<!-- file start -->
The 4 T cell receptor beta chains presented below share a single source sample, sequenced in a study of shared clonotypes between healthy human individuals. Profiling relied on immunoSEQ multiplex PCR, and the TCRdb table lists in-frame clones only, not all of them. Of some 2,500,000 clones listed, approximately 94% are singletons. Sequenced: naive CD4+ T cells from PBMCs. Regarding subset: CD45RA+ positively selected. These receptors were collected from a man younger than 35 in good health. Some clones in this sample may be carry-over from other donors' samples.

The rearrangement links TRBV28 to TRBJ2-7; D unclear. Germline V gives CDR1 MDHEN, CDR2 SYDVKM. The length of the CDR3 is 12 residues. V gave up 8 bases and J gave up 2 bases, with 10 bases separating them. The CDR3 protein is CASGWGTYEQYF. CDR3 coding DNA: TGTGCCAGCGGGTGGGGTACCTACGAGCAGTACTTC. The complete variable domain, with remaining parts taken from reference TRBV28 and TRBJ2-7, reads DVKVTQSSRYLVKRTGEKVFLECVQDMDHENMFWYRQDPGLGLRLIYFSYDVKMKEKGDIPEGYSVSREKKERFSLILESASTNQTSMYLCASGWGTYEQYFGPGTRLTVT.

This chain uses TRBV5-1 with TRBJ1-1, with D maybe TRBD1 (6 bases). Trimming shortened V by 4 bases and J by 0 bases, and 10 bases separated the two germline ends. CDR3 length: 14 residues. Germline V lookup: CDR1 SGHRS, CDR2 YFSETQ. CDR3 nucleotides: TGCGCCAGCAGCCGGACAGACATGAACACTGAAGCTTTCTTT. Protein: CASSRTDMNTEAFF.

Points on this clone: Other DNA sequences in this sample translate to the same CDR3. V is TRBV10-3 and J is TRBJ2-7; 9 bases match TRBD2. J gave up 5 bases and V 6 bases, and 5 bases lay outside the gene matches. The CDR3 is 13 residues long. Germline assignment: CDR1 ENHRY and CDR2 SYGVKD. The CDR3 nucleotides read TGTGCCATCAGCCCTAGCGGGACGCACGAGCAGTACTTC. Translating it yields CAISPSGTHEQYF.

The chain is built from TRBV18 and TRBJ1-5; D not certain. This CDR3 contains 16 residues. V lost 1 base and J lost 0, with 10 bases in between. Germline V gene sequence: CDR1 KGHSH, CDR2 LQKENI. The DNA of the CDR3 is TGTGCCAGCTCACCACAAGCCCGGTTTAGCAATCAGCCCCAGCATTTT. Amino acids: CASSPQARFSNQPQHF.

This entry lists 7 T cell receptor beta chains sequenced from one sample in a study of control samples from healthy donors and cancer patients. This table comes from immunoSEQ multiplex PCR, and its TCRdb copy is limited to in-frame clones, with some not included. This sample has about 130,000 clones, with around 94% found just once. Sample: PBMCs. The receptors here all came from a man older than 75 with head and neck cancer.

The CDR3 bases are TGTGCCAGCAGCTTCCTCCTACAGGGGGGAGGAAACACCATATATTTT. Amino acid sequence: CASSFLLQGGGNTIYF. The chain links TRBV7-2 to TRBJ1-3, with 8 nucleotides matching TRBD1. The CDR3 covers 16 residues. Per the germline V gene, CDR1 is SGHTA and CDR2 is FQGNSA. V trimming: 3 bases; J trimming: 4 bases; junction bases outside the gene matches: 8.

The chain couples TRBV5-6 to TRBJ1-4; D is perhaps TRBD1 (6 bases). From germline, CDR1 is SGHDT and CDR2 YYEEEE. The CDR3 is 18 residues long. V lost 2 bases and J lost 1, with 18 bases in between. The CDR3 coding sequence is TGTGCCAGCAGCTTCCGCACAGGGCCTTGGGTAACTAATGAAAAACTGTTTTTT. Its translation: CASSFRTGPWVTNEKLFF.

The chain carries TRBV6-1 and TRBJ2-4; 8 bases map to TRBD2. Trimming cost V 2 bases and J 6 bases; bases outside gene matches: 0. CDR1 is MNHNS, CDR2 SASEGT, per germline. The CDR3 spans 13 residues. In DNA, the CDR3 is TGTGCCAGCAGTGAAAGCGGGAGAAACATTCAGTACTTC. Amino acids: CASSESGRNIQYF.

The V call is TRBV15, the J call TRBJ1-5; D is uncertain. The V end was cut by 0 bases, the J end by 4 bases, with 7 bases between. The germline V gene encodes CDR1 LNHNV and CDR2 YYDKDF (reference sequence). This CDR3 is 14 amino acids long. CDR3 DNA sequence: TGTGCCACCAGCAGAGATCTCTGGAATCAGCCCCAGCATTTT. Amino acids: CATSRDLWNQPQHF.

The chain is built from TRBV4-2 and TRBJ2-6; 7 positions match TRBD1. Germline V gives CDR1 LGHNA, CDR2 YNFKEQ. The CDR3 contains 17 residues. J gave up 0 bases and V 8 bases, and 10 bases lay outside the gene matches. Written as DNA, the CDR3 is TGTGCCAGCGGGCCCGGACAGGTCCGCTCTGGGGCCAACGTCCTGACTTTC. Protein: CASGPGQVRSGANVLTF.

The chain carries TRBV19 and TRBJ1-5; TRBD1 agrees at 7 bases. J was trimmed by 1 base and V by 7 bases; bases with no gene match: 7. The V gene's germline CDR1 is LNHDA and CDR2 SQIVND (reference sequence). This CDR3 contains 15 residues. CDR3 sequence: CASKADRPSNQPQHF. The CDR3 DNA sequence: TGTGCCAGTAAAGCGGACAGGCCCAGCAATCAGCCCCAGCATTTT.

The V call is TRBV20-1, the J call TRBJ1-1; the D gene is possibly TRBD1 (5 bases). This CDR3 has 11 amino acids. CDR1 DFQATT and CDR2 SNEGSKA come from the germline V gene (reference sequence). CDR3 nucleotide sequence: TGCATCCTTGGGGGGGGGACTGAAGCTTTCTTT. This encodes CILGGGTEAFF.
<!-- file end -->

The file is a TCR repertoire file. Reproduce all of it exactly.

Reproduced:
The 4 T cell receptor beta chains presented below share a single source sample, sequenced in a study of shared clonotypes between healthy human individuals. Profiling relied on immunoSEQ multiplex PCR, and the TCRdb table lists in-frame clones only, not all of them. Of some 2,500,000 clones listed, approximately 94% are singletons. Sequenced: naive CD4+ T cells from PBMCs. Regarding subset: CD45RA+ positively selected. These receptors were collected from a man younger than 35 in good health. Some clones in this sample may be carry-over from other donors' samples.

The rearrangement links TRBV28 to TRBJ2-7; D unclear. Germline V gives CDR1 MDHEN, CDR2 SYDVKM. The length of the CDR3 is 12 residues. V gave up 8 bases and J gave up 2 bases, with 10 bases separating them. The CDR3 protein is CASGWGTYEQYF. CDR3 coding DNA: TGTGCCAGCGGGTGGGGTACCTACGAGCAGTACTTC. The complete variable domain, with remaining parts taken from reference TRBV28 and TRBJ2-7, reads DVKVTQSSRYLVKRTGEKVFLECVQDMDHENMFWYRQDPGLGLRLIYFSYDVKMKEKGDIPEGYSVSREKKERFSLILESASTNQTSMYLCASGWGTYEQYFGPGTRLTVT.

This chain uses TRBV5-1 with TRBJ1-1, with D maybe TRBD1 (6 bases). Trimming shortened V by 4 bases and J by 0 bases, and 10 bases separated the two germline ends. CDR3 length: 14 residues. Germline V lookup: CDR1 SGHRS, CDR2 YFSETQ. CDR3 nucleotides: TGCGCCAGCAGCCGGACAGACATGAACACTGAAGCTTTCTTT. Protein: CASSRTDMNTEAFF.

Points on this clone: Other DNA sequences in this sample translate to the same CDR3. V is TRBV10-3 and J is TRBJ2-7; 9 bases match TRBD2. J gave up 5 bases and V 6 bases, and 5 bases lay outside the gene matches. The CDR3 is 13 residues long. Germline assignment: CDR1 ENHRY and CDR2 SYGVKD. The CDR3 nucleotides read TGTGCCATCAGCCCTAGCGGGACGCACGAGCAGTACTTC. Translating it yields CAISPSGTHEQYF.

The chain is built from TRBV18 and TRBJ1-5; D not certain. This CDR3 contains 16 residues. V lost 1 base and J lost 0, with 10 bases in between. Germline V gene sequence: CDR1 KGHSH, CDR2 LQKENI. The DNA of the CDR3 is TGTGCCAGCTCACCACAAGCCCGGTTTAGCAATCAGCCCCAGCATTTT. Amino acids: CASSPQARFSNQPQHF.

This entry lists 7 T cell receptor beta chains sequenced from one sample in a study of control samples from healthy donors and cancer patients. This table comes from immunoSEQ multiplex PCR, and its TCRdb copy is limited to in-frame clones, with some not included. This sample has about 130,000 clones, with around 94% found just once. Sample: PBMCs. The receptors here all came from a man older than 75 with head and neck cancer.

The CDR3 bases are TGTGCCAGCAGCTTCCTCCTACAGGGGGGAGGAAACACCATATATTTT. Amino acid sequence: CASSFLLQGGGNTIYF. The chain links TRBV7-2 to TRBJ1-3, with 8 nucleotides matching TRBD1. The CDR3 covers 16 residues. Per the germline V gene, CDR1 is SGHTA and CDR2 is FQGNSA. V trimming: 3 bases; J trimming: 4 bases; junction bases outside the gene matches: 8.

The chain couples TRBV5-6 to TRBJ1-4; D is perhaps TRBD1 (6 bases). From germline, CDR1 is SGHDT and CDR2 YYEEEE. The CDR3 is 18 residues long. V lost 2 bases and J lost 1, with 18 bases in between. The CDR3 coding sequence is TGTGCCAGCAGCTTCCGCACAGGGCCTTGGGTAACTAATGAAAAACTGTTTTTT. Its translation: CASSFRTGPWVTNEKLFF.

The chain carries TRBV6-1 and TRBJ2-4; 8 bases map to TRBD2. Trimming cost V 2 bases and J 6 bases; bases outside gene matches: 0. CDR1 is MNHNS, CDR2 SASEGT, per germline. The CDR3 spans 13 residues. In DNA, the CDR3 is TGTGCCAGCAGTGAAAGCGGGAGAAACATTCAGTACTTC. Amino acids: CASSESGRNIQYF.

The V call is TRBV15, the J call TRBJ1-5; D is uncertain. The V end was cut by 0 bases, the J end by 4 bases, with 7 bases between. The germline V gene encodes CDR1 LNHNV and CDR2 YYDKDF (reference sequence). This CDR3 is 14 amino acids long. CDR3 DNA sequence: TGTGCCACCAGCAGAGATCTCTGGAATCAGCCCCAGCATTTT. Amino acids: CATSRDLWNQPQHF.

The chain is built from TRBV4-2 and TRBJ2-6; 7 positions match TRBD1. Germline V gives CDR1 LGHNA, CDR2 YNFKEQ. The CDR3 contains 17 residues. J gave up 0 bases and V 8 bases, and 10 bases lay outside the gene matches. Written as DNA, the CDR3 is TGTGCCAGCGGGCCCGGACAGGTCCGCTCTGGGGCCAACGTCCTGACTTTC. Protein: CASGPGQVRSGANVLTF.

The chain carries TRBV19 and TRBJ1-5; TRBD1 agrees at 7 bases. J was trimmed by 1 base and V by 7 bases; bases with no gene match: 7. The V gene's germline CDR1 is LNHDA and CDR2 SQIVND (reference sequence). This CDR3 contains 15 residues. CDR3 sequence: CASKADRPSNQPQHF. The CDR3 DNA sequence: TGTGCCAGTAAAGCGGACAGGCCCAGCAATCAGCCCCAGCATTTT.

The V call is TRBV20-1, the J call TRBJ1-1; the D gene is possibly TRBD1 (5 bases). This CDR3 has 11 amino acids. CDR1 DFQATT and CDR2 SNEGSKA come from the germline V gene (reference sequence). CDR3 nucleotide sequence: TGCATCCTTGGGGGGGGGACTGAAGCTTTCTTT. This encodes CILGGGTEAFF.